As any fair-minded observer must note, the Trump Administration and Operation Warp Speed, powered by the juggernaut research and development community in the United States, developed a life-saving vaccine in record time. If only Donald Trump took the rest of the pandemic as seriously! Joe Biden certainly does. In addition to reigning in the raging pandemic, Biden worked with Congress, including meeting with Republican Senators to pass the American Rescue Plan, which provides direct financial relief to working class Americans and small businesses. While the plan is far from perfect—hastily passed and bloated with many non-critical expenditures, not to mention the crippling levels of debt it inflicts—it is undeniably popular, with 65-75 percent of Americans supporting it, including 30-40 percent of Republicans. It should be no surprise, then, that Biden’s approval rating is 54 percent, including 50-60 percent of Independents

Election Reform 

You criticize the “For the People Act” (HR 1) as an “unconstitutional grab for permanent power” and an effort that “alters election laws to favor Democrats”. We can debate the merits of specific provisions. For example, I am willing to concede that we should not reduce voter identification restrictions, be it in the form of removing voter ID or signature requirements. But there is a bigger issue at stake here. One party, the Republican Party, wants to make it harder for Americans to vote. Which other provisions of HR 1 do you oppose? Early and absentee voting? Automatic and same day registration?  Should we not be making it easier for people to vote (legally and with proper verification, of course)? Instead, Republicans have proposed voting restrictions in 43 states including passing a law in Georgia which prevents food and water distribution to voters waiting in line. Thank goodness those representatives are focusing on the problems that matter… never mind the fact that there is no evidence of widespread voter fraud. And just because 65 percent of Republicans believe Donald Trump’s “big lie” about the election being rigged does not make it true. This fact is more a sad reflection of our body politic and our elected leaders that have lied to them. Let’s focus on election problems that matter instead: expanding voting access, eliminating gerrymandering, and removing corporate money out of politics.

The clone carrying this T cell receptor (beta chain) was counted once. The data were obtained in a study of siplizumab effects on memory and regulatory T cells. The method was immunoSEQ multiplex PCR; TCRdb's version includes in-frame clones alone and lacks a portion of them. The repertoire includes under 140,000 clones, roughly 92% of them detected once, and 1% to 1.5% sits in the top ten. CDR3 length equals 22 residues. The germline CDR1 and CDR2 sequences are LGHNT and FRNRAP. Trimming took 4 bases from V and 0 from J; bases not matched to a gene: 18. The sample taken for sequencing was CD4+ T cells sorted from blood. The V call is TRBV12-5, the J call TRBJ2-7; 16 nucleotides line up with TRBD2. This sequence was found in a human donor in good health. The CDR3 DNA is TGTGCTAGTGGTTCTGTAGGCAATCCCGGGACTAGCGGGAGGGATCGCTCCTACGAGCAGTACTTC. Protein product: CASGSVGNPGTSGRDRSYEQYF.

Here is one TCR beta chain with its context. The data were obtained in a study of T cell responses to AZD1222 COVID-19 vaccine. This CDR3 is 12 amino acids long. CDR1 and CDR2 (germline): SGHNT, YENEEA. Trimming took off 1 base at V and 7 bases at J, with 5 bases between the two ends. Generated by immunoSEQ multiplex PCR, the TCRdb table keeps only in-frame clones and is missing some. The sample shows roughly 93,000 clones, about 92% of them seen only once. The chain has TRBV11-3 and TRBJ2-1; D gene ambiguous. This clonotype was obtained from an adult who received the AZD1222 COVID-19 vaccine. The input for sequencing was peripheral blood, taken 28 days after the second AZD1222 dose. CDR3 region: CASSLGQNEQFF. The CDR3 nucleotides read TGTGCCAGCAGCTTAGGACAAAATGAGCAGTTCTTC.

Executive Orders

You critique Biden’s executive orders and say he is ruling by “administrative fiat”. This is nothing new. Joe Biden has issued 40 executive orders to date. But Donald Trump and George W. Bush issued 55 in their first year. Presidents Clinton, Bush, and Obama issued 250-300 executive across two years whereas Donald Trump issued 220 in only four years! So, this is as much a Republican problem as it is a Democratic problem. Nonetheless, I sympathize with your sentiment as Executive power continues to expand due to the dereliction of duty by the Legislative Branch.  Let’s work together to fix hyperpolarization and gridlock in Congress so that we can pass common sense legislation that is approved by a vast majority of Americans on immigration, the environment, infrastructure, and more.   

Immigration 

I will concede that immigration has been a real issue Biden’s First 100 Days. There is a crisis on the Southern Border. And even if the Biden administration won’t say it, the deployment of the Federal Emergency Management Agency seems evidence enough. While Trump’s immigration hawkishness went too far, Biden must not undervalue the effects of deterrence. The U.S. simply cannot handle nor accept the surge of illegal immigrants arriving at our doorstep, particularly amidst a global pandemic. For the safety and security of our own country as well as that of the immigrants trying to enter, the message must be made loud and clear: The border is closed.

Overall, Joe Biden has accomplished a lot during his first 100 days. We are building back better when it comes to the pandemic, the economy, as well as our institutions and constitutional guardrails. Biden is not perfect, but, as he frequently says: “Don’t compare him to the Almighty. Compare him to the alternative.” I suspect voters will remember that at the ballot box in 2022.  



Rebuttal: All Trees, no Forest

By Robert Wilkes

Thanks for the effort you put into your reply. Strong work. We are both passionate guardians of the American experiment—even if we are quite opposite politically. 

But I am troubled. The tone of your response, in particular your attacks on the previous administration (which consumed a third or more of your reply) was off topic and corrosive. I prefer to raise the discussion to a higher level and let in some light for our readers. I will stay out of partisan rabbit holes and keep this brief.